Browse By

Doudna and Charpentier Make Chemistry Nobel Prize History

Written By: Ashley Koca

On October 7th, 2020, Nobel Prize history was made. For the first time, two women share the prize in chemistry for their co-discovery of CRISPR-Cas9 gene editing technology. Jennifer Doudna of the University of California, Berkeley, and French scientist Emmanuelle Charpentier of the Max Planck Unit for the Science of Pathogens in Berlin are the recipients of this year’s prize along with 10 million krona, roughly 1.1 million US dollars, to share. 


The CRISPR-Cas9 system occurs naturally in the immune system of bacteria, storing portions of virus DNA in the CRISPR sequence. The Cas9 protein then uses the stored DNA to recognize further viral attacks and circumvent such attacks by cutting the virus’ own DNA. The Broad Institute credits the first characterization of the CRISPR locus to Francisco Mojica, all the way back to 1993. Mojica dubbed the system of adaptive immunity “CRISPR” and set the stage for the gene editing research-craze that was to come. It was not until 2011, that Charpentier’s research appeared on The Broad Institute’s “CRISPR Timeline,” acknowledged for her discovery of trans-activating CRISPR RNA (tracrRNA). This type of RNA helps guide the Cas9 protein to its target sequence. Further research conducted in 2012, by both Charpentier and Doudna, proved that the fusion of crRNA, CRISPR RNAs, and tracrRNA would create an individual synthetic guide RNA for the Cas9 protein. In the words of The Royal Swedish Academy of Sciences, “in an epoch-making experiment, they [Doudna and Charpentier] then reprogrammed the genetic scissors. . . so that they can cut any DNA molecule at a predetermined site. Where the DNA is cut it is then easy to rewrite the code of life.” 


The two scientists were awarded the Nobel on the basis of “the development of a method for genome editing” (Press release: The Nobel Prize in Chemistry 2020), but credit for this development has long been disputed. While Doudna and Charpentier published their groundbreaking work in 2012, they were not alone; while the CRISPR buzz at the time was relatively small, there were still 126 other papers published that same year (Cohen). Other leading scientists in the field were George Church of Harvard University and Feng Zhang of the Broad Institute — who were both contacted by Doudna and Charpentier about coming together to form a singular company. Collaboration between parties fell through soon after, in which a patent battle ensued. According to the American Bar Association, in February, 2017, the US Patent and Trademark Office’s (USPTO’s) Patent Trial and Appeal Board (PTAB) dismissed patent claims from UC Berkeley, in conjunction with Emmanuelle Charpentier and the University of Vienna, as well as the Broad Institute. The dispute between both parties was over “ the question of which team first invented the claimed applications of CRISPR/Cas9 systems in eukaryotic environments” (Stramiello). The team from UC Berkeley argued that their technology was all encompassing and could be used “in any environment” (Stamiello) whereas the Broad Institute argues that these systems cannot be reasonably applied in eukaryotic environments. Ultimately, there arose no clear winner from these disputes — yielding a draw, of sorts.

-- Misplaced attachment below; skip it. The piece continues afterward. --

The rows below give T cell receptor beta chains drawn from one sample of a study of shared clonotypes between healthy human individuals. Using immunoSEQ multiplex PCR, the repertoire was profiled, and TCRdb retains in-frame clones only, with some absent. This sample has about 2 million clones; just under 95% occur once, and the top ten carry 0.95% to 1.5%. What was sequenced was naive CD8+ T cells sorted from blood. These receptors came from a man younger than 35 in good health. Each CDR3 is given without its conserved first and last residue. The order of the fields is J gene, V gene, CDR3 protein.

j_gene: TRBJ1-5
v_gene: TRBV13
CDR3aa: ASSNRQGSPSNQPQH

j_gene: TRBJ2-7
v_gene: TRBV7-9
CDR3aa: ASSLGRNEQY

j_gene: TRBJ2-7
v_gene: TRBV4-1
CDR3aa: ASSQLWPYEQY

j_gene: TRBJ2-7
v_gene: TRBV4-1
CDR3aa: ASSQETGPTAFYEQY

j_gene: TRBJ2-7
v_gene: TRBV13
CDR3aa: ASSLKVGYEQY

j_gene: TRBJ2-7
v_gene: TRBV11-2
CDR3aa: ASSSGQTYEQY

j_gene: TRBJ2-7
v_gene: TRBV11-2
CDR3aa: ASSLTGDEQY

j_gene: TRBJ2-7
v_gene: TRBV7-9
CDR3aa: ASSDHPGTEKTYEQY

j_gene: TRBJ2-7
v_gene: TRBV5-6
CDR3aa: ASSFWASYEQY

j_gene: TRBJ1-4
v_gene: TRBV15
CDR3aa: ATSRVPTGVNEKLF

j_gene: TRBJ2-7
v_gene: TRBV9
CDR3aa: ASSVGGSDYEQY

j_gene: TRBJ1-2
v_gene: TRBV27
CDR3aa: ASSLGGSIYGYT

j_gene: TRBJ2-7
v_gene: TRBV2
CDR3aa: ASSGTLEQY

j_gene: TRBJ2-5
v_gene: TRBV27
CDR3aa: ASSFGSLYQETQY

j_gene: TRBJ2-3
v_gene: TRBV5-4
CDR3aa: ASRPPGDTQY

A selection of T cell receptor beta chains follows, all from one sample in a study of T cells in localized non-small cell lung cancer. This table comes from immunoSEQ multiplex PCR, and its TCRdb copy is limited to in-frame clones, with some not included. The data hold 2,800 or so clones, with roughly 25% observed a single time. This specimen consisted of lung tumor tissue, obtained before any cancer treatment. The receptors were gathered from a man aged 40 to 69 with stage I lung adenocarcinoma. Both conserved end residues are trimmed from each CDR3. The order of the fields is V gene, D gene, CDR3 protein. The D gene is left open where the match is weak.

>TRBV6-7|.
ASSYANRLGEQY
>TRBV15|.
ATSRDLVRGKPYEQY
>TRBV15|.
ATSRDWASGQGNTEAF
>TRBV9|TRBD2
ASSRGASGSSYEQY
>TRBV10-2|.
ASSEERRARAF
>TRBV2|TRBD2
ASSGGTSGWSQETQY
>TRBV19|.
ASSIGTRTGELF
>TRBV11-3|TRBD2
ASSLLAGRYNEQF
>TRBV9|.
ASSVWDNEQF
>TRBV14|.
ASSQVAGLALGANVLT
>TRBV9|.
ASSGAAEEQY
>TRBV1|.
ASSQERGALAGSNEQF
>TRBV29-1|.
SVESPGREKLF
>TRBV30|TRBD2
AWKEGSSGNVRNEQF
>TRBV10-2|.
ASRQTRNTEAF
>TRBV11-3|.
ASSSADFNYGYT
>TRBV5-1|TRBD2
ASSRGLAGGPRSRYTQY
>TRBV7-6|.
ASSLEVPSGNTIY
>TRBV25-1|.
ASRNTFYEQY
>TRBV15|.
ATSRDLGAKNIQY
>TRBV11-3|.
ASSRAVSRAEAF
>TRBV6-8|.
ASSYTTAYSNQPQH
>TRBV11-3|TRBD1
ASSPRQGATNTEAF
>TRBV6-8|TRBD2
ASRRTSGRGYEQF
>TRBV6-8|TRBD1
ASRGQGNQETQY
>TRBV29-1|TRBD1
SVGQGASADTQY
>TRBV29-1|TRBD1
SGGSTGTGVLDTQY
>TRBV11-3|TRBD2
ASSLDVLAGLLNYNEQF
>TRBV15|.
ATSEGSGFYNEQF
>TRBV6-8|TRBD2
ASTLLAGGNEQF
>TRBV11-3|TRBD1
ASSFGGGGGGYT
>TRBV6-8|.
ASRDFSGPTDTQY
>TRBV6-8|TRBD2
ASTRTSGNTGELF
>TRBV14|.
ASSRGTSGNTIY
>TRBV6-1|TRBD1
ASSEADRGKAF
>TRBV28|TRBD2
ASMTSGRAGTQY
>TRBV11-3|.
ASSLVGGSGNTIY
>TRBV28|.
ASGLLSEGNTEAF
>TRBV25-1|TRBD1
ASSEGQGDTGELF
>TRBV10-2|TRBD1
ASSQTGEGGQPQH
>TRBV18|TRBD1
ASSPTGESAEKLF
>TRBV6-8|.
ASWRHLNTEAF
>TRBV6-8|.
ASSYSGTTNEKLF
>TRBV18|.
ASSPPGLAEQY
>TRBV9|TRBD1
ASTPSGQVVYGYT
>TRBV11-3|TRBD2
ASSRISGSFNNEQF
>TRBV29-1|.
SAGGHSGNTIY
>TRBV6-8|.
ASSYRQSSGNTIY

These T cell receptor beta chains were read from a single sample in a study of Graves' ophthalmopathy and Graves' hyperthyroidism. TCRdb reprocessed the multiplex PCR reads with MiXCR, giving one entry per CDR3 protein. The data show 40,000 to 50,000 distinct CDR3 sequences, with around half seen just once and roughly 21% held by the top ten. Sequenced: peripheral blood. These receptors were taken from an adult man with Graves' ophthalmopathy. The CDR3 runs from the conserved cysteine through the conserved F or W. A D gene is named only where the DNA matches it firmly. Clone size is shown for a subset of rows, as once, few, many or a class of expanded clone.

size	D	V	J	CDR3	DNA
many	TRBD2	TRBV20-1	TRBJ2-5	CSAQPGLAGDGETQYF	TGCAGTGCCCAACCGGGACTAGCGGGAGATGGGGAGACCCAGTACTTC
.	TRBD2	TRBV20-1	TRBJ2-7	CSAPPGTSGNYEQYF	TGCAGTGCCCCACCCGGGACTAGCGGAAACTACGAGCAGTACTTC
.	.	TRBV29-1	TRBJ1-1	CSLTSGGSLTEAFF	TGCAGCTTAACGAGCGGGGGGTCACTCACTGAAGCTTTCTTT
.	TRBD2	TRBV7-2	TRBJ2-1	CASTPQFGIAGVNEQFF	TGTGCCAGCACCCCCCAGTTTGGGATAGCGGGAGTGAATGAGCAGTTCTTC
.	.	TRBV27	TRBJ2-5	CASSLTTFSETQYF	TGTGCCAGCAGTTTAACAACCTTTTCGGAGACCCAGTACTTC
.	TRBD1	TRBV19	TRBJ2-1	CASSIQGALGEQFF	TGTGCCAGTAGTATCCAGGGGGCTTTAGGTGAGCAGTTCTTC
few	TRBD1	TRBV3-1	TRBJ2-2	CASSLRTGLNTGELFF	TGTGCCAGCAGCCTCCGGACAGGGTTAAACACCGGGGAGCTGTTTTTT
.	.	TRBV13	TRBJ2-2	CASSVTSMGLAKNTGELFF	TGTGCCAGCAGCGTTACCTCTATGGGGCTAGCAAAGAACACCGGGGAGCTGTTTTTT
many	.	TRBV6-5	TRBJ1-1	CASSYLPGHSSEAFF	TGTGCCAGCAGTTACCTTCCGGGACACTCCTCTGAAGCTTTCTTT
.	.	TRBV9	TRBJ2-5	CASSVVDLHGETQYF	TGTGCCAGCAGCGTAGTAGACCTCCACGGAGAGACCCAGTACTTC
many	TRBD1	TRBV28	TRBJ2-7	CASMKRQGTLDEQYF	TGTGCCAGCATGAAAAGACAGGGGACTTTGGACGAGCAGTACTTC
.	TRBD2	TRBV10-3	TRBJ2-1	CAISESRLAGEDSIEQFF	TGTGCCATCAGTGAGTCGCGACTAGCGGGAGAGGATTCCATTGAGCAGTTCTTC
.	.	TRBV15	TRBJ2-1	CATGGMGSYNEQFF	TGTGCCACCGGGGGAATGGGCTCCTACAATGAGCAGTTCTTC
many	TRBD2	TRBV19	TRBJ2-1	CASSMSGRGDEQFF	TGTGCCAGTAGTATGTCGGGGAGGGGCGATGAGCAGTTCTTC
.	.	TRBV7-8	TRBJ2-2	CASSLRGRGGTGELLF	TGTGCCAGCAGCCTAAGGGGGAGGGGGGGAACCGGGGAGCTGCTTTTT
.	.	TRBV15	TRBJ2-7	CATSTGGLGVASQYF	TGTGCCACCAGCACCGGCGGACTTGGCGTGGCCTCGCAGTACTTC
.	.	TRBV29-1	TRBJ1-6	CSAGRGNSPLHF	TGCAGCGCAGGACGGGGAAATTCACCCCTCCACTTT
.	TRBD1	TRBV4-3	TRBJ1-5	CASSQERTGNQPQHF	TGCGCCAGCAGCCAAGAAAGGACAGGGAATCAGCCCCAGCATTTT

Despite there being a patent-stagnation in regards to CRISPR technology, Doudna and Charpentier have been credited for jumpstarting the explosion of CRISPR gene editing. With applications in fields ranging from agriculture to medicine, there is no telling what dreams this technology can make realities. But, caution should be taken when dealing with revolutionary science — there are always two heads to every Janus coin. While the benefits of this research seem to be innumerable, there must be measures put in place to restrict certain applications of this technology. As the world saw in 2018, with the first gene-edited babies, the misuse of CRISPR could lead to a dark new age in which parents could opt to create “designer babies” — bringing forth an intense ethical debate reminiscent of science fiction. From BioHackers to rogue scientists, who is to tell what is to come? For the time being, prize-winner Doudna is a fervent advocate for the use of CRISPR in basic biology research while urging for the scientific community to improve guidelines in regards to human gene-editing. 


Work Cited

CRISPR Timeline. (2018, December 07). Retrieved October 25, 2020, from

CRISPR: The New Frontier of Biotechnology Innovation. (n.d.). Retrieved October 25, 2020, from

Jon CohenOct. 7, 2., Robert F. ServiceOct. 22, 2., Lucy HicksOct. 20, 2., Lucy HicksOct. 15, 2., Lucy HicksSep. 23, 2., & Rasha AridiSep. 23, 2. (2020, October 09). CRISPR, the revolutionary genetic ‘scissors,’ honored by Chemistry Nobel. Retrieved October 25, 2020, from

The Nobel Prize in Chemistry 2020. (n.d.). Retrieved October 25, 2020, from





Leave a Reply

Your email address will not be published. Required fields are marked *